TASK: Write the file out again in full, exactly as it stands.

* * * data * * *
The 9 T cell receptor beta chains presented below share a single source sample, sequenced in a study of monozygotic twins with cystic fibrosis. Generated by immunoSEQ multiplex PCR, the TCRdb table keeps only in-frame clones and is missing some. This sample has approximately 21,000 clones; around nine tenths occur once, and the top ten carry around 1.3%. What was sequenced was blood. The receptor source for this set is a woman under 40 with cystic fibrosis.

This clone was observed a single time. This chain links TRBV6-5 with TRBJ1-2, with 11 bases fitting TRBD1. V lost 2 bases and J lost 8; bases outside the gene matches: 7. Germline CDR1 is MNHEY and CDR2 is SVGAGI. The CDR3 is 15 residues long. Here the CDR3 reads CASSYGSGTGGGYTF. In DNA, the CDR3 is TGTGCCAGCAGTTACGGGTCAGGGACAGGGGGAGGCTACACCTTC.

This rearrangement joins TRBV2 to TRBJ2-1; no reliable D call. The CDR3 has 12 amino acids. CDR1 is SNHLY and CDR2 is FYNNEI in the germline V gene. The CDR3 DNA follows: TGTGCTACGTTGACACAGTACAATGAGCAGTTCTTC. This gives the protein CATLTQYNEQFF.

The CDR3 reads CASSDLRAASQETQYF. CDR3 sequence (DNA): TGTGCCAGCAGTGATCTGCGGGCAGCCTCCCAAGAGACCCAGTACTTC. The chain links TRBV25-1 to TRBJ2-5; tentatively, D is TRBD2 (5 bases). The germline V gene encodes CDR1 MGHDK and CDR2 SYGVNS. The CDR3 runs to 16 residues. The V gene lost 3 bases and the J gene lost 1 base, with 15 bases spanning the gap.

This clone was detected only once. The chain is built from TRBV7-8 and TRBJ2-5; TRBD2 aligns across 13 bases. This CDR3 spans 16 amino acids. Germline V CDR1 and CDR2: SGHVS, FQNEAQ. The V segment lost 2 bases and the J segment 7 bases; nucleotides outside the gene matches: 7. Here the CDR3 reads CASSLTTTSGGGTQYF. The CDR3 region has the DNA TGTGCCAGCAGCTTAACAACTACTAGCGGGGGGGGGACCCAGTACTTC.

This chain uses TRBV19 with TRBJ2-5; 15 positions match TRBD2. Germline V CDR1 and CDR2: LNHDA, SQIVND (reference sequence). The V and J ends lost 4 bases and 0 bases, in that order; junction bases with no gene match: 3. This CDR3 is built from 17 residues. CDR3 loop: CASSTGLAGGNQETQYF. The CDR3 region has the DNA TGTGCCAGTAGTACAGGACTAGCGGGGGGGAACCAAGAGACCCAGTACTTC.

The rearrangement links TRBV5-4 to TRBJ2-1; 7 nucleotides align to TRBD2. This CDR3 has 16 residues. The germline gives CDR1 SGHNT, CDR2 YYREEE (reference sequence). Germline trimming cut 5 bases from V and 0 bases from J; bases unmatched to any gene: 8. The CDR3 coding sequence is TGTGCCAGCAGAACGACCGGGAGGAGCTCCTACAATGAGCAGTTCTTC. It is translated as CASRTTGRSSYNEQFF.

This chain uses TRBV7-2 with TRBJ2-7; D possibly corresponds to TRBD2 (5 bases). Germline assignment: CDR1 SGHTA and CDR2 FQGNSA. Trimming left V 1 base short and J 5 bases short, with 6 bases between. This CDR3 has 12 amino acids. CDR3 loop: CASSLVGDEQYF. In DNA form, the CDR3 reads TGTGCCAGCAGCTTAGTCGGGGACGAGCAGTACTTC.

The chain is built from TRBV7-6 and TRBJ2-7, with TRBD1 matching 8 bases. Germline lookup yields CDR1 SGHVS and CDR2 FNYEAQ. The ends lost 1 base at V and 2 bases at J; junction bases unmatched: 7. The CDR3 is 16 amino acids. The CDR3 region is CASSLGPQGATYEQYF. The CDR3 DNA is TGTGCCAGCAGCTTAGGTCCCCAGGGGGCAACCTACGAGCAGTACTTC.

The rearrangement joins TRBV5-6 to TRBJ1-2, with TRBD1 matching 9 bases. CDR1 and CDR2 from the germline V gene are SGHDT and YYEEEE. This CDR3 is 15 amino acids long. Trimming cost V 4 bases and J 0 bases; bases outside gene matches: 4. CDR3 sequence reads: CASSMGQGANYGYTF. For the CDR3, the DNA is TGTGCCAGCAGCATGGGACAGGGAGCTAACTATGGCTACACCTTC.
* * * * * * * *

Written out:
The 9 T cell receptor beta chains presented below share a single source sample, sequenced in a study of monozygotic twins with cystic fibrosis. Generated by immunoSEQ multiplex PCR, the TCRdb table keeps only in-frame clones and is missing some. This sample has approximately 21,000 clones; around nine tenths occur once, and the top ten carry around 1.3%. What was sequenced was blood. The receptor source for this set is a woman under 40 with cystic fibrosis.

This clone was observed a single time. This chain links TRBV6-5 with TRBJ1-2, with 11 bases fitting TRBD1. V lost 2 bases and J lost 8; bases outside the gene matches: 7. Germline CDR1 is MNHEY and CDR2 is SVGAGI. The CDR3 is 15 residues long. Here the CDR3 reads CASSYGSGTGGGYTF. In DNA, the CDR3 is TGTGCCAGCAGTTACGGGTCAGGGACAGGGGGAGGCTACACCTTC.

This rearrangement joins TRBV2 to TRBJ2-1; no reliable D call. The CDR3 has 12 amino acids. CDR1 is SNHLY and CDR2 is FYNNEI in the germline V gene. The CDR3 DNA follows: TGTGCTACGTTGACACAGTACAATGAGCAGTTCTTC. This gives the protein CATLTQYNEQFF.

The CDR3 reads CASSDLRAASQETQYF. CDR3 sequence (DNA): TGTGCCAGCAGTGATCTGCGGGCAGCCTCCCAAGAGACCCAGTACTTC. The chain links TRBV25-1 to TRBJ2-5; tentatively, D is TRBD2 (5 bases). The germline V gene encodes CDR1 MGHDK and CDR2 SYGVNS. The CDR3 runs to 16 residues. The V gene lost 3 bases and the J gene lost 1 base, with 15 bases spanning the gap.

This clone was detected only once. The chain is built from TRBV7-8 and TRBJ2-5; TRBD2 aligns across 13 bases. This CDR3 spans 16 amino acids. Germline V CDR1 and CDR2: SGHVS, FQNEAQ. The V segment lost 2 bases and the J segment 7 bases; nucleotides outside the gene matches: 7. Here the CDR3 reads CASSLTTTSGGGTQYF. The CDR3 region has the DNA TGTGCCAGCAGCTTAACAACTACTAGCGGGGGGGGGACCCAGTACTTC.

This chain uses TRBV19 with TRBJ2-5; 15 positions match TRBD2. Germline V CDR1 and CDR2: LNHDA, SQIVND (reference sequence). The V and J ends lost 4 bases and 0 bases, in that order; junction bases with no gene match: 3. This CDR3 is built from 17 residues. CDR3 loop: CASSTGLAGGNQETQYF. The CDR3 region has the DNA TGTGCCAGTAGTACAGGACTAGCGGGGGGGAACCAAGAGACCCAGTACTTC.

The rearrangement links TRBV5-4 to TRBJ2-1; 7 nucleotides align to TRBD2. This CDR3 has 16 residues. The germline gives CDR1 SGHNT, CDR2 YYREEE (reference sequence). Germline trimming cut 5 bases from V and 0 bases from J; bases unmatched to any gene: 8. The CDR3 coding sequence is TGTGCCAGCAGAACGACCGGGAGGAGCTCCTACAATGAGCAGTTCTTC. It is translated as CASRTTGRSSYNEQFF.

This chain uses TRBV7-2 with TRBJ2-7; D possibly corresponds to TRBD2 (5 bases). Germline assignment: CDR1 SGHTA and CDR2 FQGNSA. Trimming left V 1 base short and J 5 bases short, with 6 bases between. This CDR3 has 12 amino acids. CDR3 loop: CASSLVGDEQYF. In DNA form, the CDR3 reads TGTGCCAGCAGCTTAGTCGGGGACGAGCAGTACTTC.

The chain is built from TRBV7-6 and TRBJ2-7, with TRBD1 matching 8 bases. Germline lookup yields CDR1 SGHVS and CDR2 FNYEAQ. The ends lost 1 base at V and 2 bases at J; junction bases unmatched: 7. The CDR3 is 16 amino acids. The CDR3 region is CASSLGPQGATYEQYF. The CDR3 DNA is TGTGCCAGCAGCTTAGGTCCCCAGGGGGCAACCTACGAGCAGTACTTC.

The rearrangement joins TRBV5-6 to TRBJ1-2, with TRBD1 matching 9 bases. CDR1 and CDR2 from the germline V gene are SGHDT and YYEEEE. This CDR3 is 15 amino acids long. Trimming cost V 4 bases and J 0 bases; bases outside gene matches: 4. CDR3 sequence reads: CASSMGQGANYGYTF. For the CDR3, the DNA is TGTGCCAGCAGCATGGGACAGGGAGCTAACTATGGCTACACCTTC.